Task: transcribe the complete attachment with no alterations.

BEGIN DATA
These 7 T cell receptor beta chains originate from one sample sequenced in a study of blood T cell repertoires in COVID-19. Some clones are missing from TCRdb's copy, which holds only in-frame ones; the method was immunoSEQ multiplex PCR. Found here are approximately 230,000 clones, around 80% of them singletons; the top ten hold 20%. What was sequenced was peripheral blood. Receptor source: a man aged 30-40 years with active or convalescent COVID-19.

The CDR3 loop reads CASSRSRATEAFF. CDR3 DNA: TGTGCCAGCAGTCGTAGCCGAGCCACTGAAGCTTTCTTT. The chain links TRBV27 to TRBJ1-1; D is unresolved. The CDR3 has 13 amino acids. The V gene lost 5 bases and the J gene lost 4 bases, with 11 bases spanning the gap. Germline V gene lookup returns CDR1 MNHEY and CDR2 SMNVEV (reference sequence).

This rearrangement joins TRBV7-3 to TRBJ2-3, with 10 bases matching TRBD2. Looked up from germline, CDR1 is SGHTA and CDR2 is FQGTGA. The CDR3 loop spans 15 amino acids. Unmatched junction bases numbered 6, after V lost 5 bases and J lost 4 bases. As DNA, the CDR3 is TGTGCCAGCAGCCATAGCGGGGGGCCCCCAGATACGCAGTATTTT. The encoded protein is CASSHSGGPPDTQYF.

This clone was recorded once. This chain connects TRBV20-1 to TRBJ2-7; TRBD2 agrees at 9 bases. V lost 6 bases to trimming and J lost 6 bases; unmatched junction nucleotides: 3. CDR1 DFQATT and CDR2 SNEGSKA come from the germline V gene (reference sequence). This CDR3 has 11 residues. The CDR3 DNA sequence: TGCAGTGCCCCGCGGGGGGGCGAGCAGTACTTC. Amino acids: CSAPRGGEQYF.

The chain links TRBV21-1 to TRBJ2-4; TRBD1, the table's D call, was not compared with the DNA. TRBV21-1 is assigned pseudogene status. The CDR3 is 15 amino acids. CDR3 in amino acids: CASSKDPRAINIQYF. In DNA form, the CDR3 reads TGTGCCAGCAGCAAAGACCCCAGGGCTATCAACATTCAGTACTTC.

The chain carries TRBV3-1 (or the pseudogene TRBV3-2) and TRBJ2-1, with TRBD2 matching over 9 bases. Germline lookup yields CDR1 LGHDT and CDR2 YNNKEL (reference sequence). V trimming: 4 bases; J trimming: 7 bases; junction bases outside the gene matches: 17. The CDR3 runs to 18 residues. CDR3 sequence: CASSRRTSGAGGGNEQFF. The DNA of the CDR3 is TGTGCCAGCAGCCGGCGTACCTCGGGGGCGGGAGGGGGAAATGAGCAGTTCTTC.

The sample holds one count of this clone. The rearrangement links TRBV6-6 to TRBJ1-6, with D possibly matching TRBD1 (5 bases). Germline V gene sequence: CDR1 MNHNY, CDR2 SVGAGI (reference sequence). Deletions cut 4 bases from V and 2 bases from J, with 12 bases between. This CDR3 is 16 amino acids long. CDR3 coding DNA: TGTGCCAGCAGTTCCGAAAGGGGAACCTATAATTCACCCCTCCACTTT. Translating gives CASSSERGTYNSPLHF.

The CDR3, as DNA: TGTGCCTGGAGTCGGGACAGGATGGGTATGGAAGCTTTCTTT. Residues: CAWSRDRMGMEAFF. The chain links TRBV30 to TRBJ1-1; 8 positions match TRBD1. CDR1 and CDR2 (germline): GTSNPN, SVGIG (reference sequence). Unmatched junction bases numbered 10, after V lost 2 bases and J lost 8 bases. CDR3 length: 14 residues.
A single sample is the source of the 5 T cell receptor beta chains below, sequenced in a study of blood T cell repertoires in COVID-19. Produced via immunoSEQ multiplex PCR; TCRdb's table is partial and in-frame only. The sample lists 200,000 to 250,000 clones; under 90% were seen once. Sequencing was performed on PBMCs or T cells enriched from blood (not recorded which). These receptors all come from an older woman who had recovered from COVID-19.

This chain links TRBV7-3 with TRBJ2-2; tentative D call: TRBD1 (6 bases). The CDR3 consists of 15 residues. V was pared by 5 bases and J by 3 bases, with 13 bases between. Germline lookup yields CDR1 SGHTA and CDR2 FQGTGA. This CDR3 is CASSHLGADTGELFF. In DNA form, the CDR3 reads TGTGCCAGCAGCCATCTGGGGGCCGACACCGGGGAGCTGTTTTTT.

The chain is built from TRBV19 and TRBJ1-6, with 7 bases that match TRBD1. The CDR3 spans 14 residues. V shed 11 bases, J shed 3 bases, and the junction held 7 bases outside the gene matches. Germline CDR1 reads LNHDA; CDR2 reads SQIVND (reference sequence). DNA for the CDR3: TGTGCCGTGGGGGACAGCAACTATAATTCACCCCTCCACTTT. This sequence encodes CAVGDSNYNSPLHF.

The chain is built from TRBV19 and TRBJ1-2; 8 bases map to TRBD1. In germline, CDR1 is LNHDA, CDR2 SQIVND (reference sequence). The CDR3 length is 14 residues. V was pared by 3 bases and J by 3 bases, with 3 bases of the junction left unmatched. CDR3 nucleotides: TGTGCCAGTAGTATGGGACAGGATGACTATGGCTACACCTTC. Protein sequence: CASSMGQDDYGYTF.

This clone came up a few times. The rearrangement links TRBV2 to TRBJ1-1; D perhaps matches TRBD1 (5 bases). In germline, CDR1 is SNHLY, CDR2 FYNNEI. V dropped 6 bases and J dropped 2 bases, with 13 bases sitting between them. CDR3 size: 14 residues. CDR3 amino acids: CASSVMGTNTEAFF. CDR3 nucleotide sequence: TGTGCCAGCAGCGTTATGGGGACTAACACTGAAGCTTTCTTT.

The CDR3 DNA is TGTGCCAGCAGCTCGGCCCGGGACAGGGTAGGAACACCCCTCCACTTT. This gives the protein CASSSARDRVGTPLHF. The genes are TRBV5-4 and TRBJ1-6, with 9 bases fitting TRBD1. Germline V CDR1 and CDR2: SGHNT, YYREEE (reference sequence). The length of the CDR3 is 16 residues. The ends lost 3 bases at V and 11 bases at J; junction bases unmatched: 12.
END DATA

These 7 T cell receptor beta chains originate from one sample sequenced in a study of blood T cell repertoires in COVID-19. Some clones are missing from TCRdb's copy, which holds only in-frame ones; the method was immunoSEQ multiplex PCR. Found here are approximately 230,000 clones, around 80% of them singletons; the top ten hold 20%. What was sequenced was peripheral blood. Receptor source: a man aged 30-40 years with active or convalescent COVID-19.

The CDR3 loop reads CASSRSRATEAFF. CDR3 DNA: TGTGCCAGCAGTCGTAGCCGAGCCACTGAAGCTTTCTTT. The chain links TRBV27 to TRBJ1-1; D is unresolved. The CDR3 has 13 amino acids. The V gene lost 5 bases and the J gene lost 4 bases, with 11 bases spanning the gap. Germline V gene lookup returns CDR1 MNHEY and CDR2 SMNVEV (reference sequence).

This rearrangement joins TRBV7-3 to TRBJ2-3, with 10 bases matching TRBD2. Looked up from germline, CDR1 is SGHTA and CDR2 is FQGTGA. The CDR3 loop spans 15 amino acids. Unmatched junction bases numbered 6, after V lost 5 bases and J lost 4 bases. As DNA, the CDR3 is TGTGCCAGCAGCCATAGCGGGGGGCCCCCAGATACGCAGTATTTT. The encoded protein is CASSHSGGPPDTQYF.

This clone was recorded once. This chain connects TRBV20-1 to TRBJ2-7; TRBD2 agrees at 9 bases. V lost 6 bases to trimming and J lost 6 bases; unmatched junction nucleotides: 3. CDR1 DFQATT and CDR2 SNEGSKA come from the germline V gene (reference sequence). This CDR3 has 11 residues. The CDR3 DNA sequence: TGCAGTGCCCCGCGGGGGGGCGAGCAGTACTTC. Amino acids: CSAPRGGEQYF.

The chain links TRBV21-1 to TRBJ2-4; TRBD1, the table's D call, was not compared with the DNA. TRBV21-1 is assigned pseudogene status. The CDR3 is 15 amino acids. CDR3 in amino acids: CASSKDPRAINIQYF. In DNA form, the CDR3 reads TGTGCCAGCAGCAAAGACCCCAGGGCTATCAACATTCAGTACTTC.

The chain carries TRBV3-1 (or the pseudogene TRBV3-2) and TRBJ2-1, with TRBD2 matching over 9 bases. Germline lookup yields CDR1 LGHDT and CDR2 YNNKEL (reference sequence). V trimming: 4 bases; J trimming: 7 bases; junction bases outside the gene matches: 17. The CDR3 runs to 18 residues. CDR3 sequence: CASSRRTSGAGGGNEQFF. The DNA of the CDR3 is TGTGCCAGCAGCCGGCGTACCTCGGGGGCGGGAGGGGGAAATGAGCAGTTCTTC.

The sample holds one count of this clone. The rearrangement links TRBV6-6 to TRBJ1-6, with D possibly matching TRBD1 (5 bases). Germline V gene sequence: CDR1 MNHNY, CDR2 SVGAGI (reference sequence). Deletions cut 4 bases from V and 2 bases from J, with 12 bases between. This CDR3 is 16 amino acids long. CDR3 coding DNA: TGTGCCAGCAGTTCCGAAAGGGGAACCTATAATTCACCCCTCCACTTT. Translating gives CASSSERGTYNSPLHF.

The CDR3, as DNA: TGTGCCTGGAGTCGGGACAGGATGGGTATGGAAGCTTTCTTT. Residues: CAWSRDRMGMEAFF. The chain links TRBV30 to TRBJ1-1; 8 positions match TRBD1. CDR1 and CDR2 (germline): GTSNPN, SVGIG (reference sequence). Unmatched junction bases numbered 10, after V lost 2 bases and J lost 8 bases. CDR3 length: 14 residues.
A single sample is the source of the 5 T cell receptor beta chains below, sequenced in a study of blood T cell repertoires in COVID-19. Produced via immunoSEQ multiplex PCR; TCRdb's table is partial and in-frame only. The sample lists 200,000 to 250,000 clones; under 90% were seen once. Sequencing was performed on PBMCs or T cells enriched from blood (not recorded which). These receptors all come from an older woman who had recovered from COVID-19.

This chain links TRBV7-3 with TRBJ2-2; tentative D call: TRBD1 (6 bases). The CDR3 consists of 15 residues. V was pared by 5 bases and J by 3 bases, with 13 bases between. Germline lookup yields CDR1 SGHTA and CDR2 FQGTGA. This CDR3 is CASSHLGADTGELFF. In DNA form, the CDR3 reads TGTGCCAGCAGCCATCTGGGGGCCGACACCGGGGAGCTGTTTTTT.

The chain is built from TRBV19 and TRBJ1-6, with 7 bases that match TRBD1. The CDR3 spans 14 residues. V shed 11 bases, J shed 3 bases, and the junction held 7 bases outside the gene matches. Germline CDR1 reads LNHDA; CDR2 reads SQIVND (reference sequence). DNA for the CDR3: TGTGCCGTGGGGGACAGCAACTATAATTCACCCCTCCACTTT. This sequence encodes CAVGDSNYNSPLHF.

The chain is built from TRBV19 and TRBJ1-2; 8 bases map to TRBD1. In germline, CDR1 is LNHDA, CDR2 SQIVND (reference sequence). The CDR3 length is 14 residues. V was pared by 3 bases and J by 3 bases, with 3 bases of the junction left unmatched. CDR3 nucleotides: TGTGCCAGTAGTATGGGACAGGATGACTATGGCTACACCTTC. Protein sequence: CASSMGQDDYGYTF.

This clone came up a few times. The rearrangement links TRBV2 to TRBJ1-1; D perhaps matches TRBD1 (5 bases). In germline, CDR1 is SNHLY, CDR2 FYNNEI. V dropped 6 bases and J dropped 2 bases, with 13 bases sitting between them. CDR3 size: 14 residues. CDR3 amino acids: CASSVMGTNTEAFF. CDR3 nucleotide sequence: TGTGCCAGCAGCGTTATGGGGACTAACACTGAAGCTTTCTTT.

The CDR3 DNA is TGTGCCAGCAGCTCGGCCCGGGACAGGGTAGGAACACCCCTCCACTTT. This gives the protein CASSSARDRVGTPLHF. The genes are TRBV5-4 and TRBJ1-6, with 9 bases fitting TRBD1. Germline V CDR1 and CDR2: SGHNT, YYREEE (reference sequence). The length of the CDR3 is 16 residues. The ends lost 3 bases at V and 11 bases at J; junction bases unmatched: 12.